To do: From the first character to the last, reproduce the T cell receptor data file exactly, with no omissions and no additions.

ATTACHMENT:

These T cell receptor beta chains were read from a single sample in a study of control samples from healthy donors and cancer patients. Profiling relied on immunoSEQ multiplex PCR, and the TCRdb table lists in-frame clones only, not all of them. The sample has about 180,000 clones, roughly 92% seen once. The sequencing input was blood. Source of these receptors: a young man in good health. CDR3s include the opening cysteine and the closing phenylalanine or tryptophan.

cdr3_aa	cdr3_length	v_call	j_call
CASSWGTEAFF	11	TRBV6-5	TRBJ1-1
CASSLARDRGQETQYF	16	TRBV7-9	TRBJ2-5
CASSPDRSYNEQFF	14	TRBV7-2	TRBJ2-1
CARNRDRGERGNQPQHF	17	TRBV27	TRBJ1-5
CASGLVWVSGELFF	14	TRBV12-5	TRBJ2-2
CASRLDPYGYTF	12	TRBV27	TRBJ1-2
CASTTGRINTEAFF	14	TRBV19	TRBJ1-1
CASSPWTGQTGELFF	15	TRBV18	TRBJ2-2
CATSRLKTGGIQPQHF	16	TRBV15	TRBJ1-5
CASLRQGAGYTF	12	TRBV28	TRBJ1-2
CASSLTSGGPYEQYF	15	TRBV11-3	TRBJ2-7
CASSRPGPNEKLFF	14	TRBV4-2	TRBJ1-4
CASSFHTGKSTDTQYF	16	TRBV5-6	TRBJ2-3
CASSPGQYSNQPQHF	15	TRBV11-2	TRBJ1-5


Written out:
These T cell receptor beta chains were read from a single sample in a study of control samples from healthy donors and cancer patients. Profiling relied on immunoSEQ multiplex PCR, and the TCRdb table lists in-frame clones only, not all of them. The sample has about 180,000 clones, roughly 92% seen once. The sequencing input was blood. Source of these receptors: a young man in good health. CDR3s include the opening cysteine and the closing phenylalanine or tryptophan.

cdr3_aa	cdr3_length	v_call	j_call
CASSWGTEAFF	11	TRBV6-5	TRBJ1-1
CASSLARDRGQETQYF	16	TRBV7-9	TRBJ2-5
CASSPDRSYNEQFF	14	TRBV7-2	TRBJ2-1
CARNRDRGERGNQPQHF	17	TRBV27	TRBJ1-5
CASGLVWVSGELFF	14	TRBV12-5	TRBJ2-2
CASRLDPYGYTF	12	TRBV27	TRBJ1-2
CASTTGRINTEAFF	14	TRBV19	TRBJ1-1
CASSPWTGQTGELFF	15	TRBV18	TRBJ2-2
CATSRLKTGGIQPQHF	16	TRBV15	TRBJ1-5
CASLRQGAGYTF	12	TRBV28	TRBJ1-2
CASSLTSGGPYEQYF	15	TRBV11-3	TRBJ2-7
CASSRPGPNEKLFF	14	TRBV4-2	TRBJ1-4
CASSFHTGKSTDTQYF	16	TRBV5-6	TRBJ2-3
CASSPGQYSNQPQHF	15	TRBV11-2	TRBJ1-5